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How to Avoid Feeling Threatened by New Hire at Work?

October 22, 2015

When a new recruit is hired to take on responsibilities that overlap with you, don’t immediately jump to the wrong conclusion. Take the time to find out whether your boss is trying to offer you support or finding someone to replace you.

As the departments grow and responsibilities change, new hires can often be brought on board to help cope with changing roles. Once you gain a sense of why the new hire has brought in, should you voice your concerns with your boss, or look for a new job? And should you always feel threatened by a backup hire?

Marc Baloch, Head of Global Insurance at Harvey Nash, shares the things to consider if you feel someone might be taking over your responsibilities.

  • Look for Signals

As a company or department grows, individual remits can change, managers will often be busier than normal and deadlines might become shorter. As a result new employees will often be brought in to help support teams, taking on existing responsibilities so others in the team can focus on growth.

On the flip side, you may witness other signals from your boss that allude to your performance, which signal that they are not entirely convinced of your capability to deliver across all your areas of responsibility. There are tell tale signs to look out for, such as mention of missed targets or expression of disappointment in performance levels, either to you directly or to your colleagues.

See: Learn How to Impress Your Co-Workers and Boss on Job

  • Proactive

Don’t immediately jump to the wrong conclusion. Your boss may be trying to support you with a new hire to take on some of your current responsibilities so that you can develop into a new, larger role.

Where companies adopt talent-mapping processes that encompass both internal and external perspectives, this may simply be part of the business’ growth strategy and planned personal development of the team.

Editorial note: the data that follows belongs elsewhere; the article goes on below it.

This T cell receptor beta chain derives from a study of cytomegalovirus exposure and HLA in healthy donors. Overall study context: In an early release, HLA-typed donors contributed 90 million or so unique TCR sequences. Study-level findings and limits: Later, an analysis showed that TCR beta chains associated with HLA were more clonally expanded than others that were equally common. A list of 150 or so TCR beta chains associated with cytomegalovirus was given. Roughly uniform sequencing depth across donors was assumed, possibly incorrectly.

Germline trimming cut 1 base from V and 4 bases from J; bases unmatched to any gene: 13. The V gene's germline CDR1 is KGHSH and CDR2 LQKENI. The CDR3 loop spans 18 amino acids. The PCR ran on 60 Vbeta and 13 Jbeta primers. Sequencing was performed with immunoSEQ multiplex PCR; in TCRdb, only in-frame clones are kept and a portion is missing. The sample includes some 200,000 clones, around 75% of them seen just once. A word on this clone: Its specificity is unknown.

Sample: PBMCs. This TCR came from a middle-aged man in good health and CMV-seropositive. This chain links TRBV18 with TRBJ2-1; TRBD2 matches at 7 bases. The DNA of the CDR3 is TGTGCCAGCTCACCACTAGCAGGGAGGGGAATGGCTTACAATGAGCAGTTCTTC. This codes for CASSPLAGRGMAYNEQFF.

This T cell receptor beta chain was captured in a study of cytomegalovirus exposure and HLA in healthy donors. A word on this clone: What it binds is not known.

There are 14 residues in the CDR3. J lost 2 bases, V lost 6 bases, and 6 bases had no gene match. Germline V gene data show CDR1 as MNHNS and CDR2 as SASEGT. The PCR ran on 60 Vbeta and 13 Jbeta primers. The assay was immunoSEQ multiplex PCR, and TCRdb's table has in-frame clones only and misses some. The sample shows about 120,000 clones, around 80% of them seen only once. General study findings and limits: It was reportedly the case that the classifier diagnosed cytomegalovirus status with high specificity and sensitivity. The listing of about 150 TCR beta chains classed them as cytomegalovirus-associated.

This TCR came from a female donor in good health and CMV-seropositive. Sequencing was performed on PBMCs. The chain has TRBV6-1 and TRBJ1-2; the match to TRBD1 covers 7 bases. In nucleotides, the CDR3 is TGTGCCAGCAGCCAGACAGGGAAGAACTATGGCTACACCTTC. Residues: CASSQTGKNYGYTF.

Your best approach is to arrange a meeting with your boss to discuss the implications in more detail and to gain clarity as soon as possible.

  • Consider your options

If you feel someone has been brought in to replace you then it is time start looking for a new role. Before you dive into the jobs market and reach out to recruiters, take time to consider why this situation has arisen and explore ways to demonstrate your value more explicitly in the future.

Maybe it’s time to reassess your skills and explore additional training to work on your personal development. The reason for this disturbing trend is due to extra pressure on the current employees. Most businesses who have survived the downturns now plan to do more with fewer workers.

Hence in the process of effective management to produce high-performing employees in the team, can at times lead to staff intimidation by bringing young new hires on board. Experienced veterans (especially the middle-aged professionals) feel challenged with this prevailing HR trend across many organisations.

Speaking with the HR, should help you receive some suggestions to resolve this troubled situation on mind. Try seeking opportunities in a work culture and environment that discourages inducing fear to manage later. The organisation should emphasise ideally on positivity to achieve and produce outstanding performers in the team.

Also read: 10 Tips for Interns to Kick-Start Your Career

Image credit: fiveglobalvalues.com

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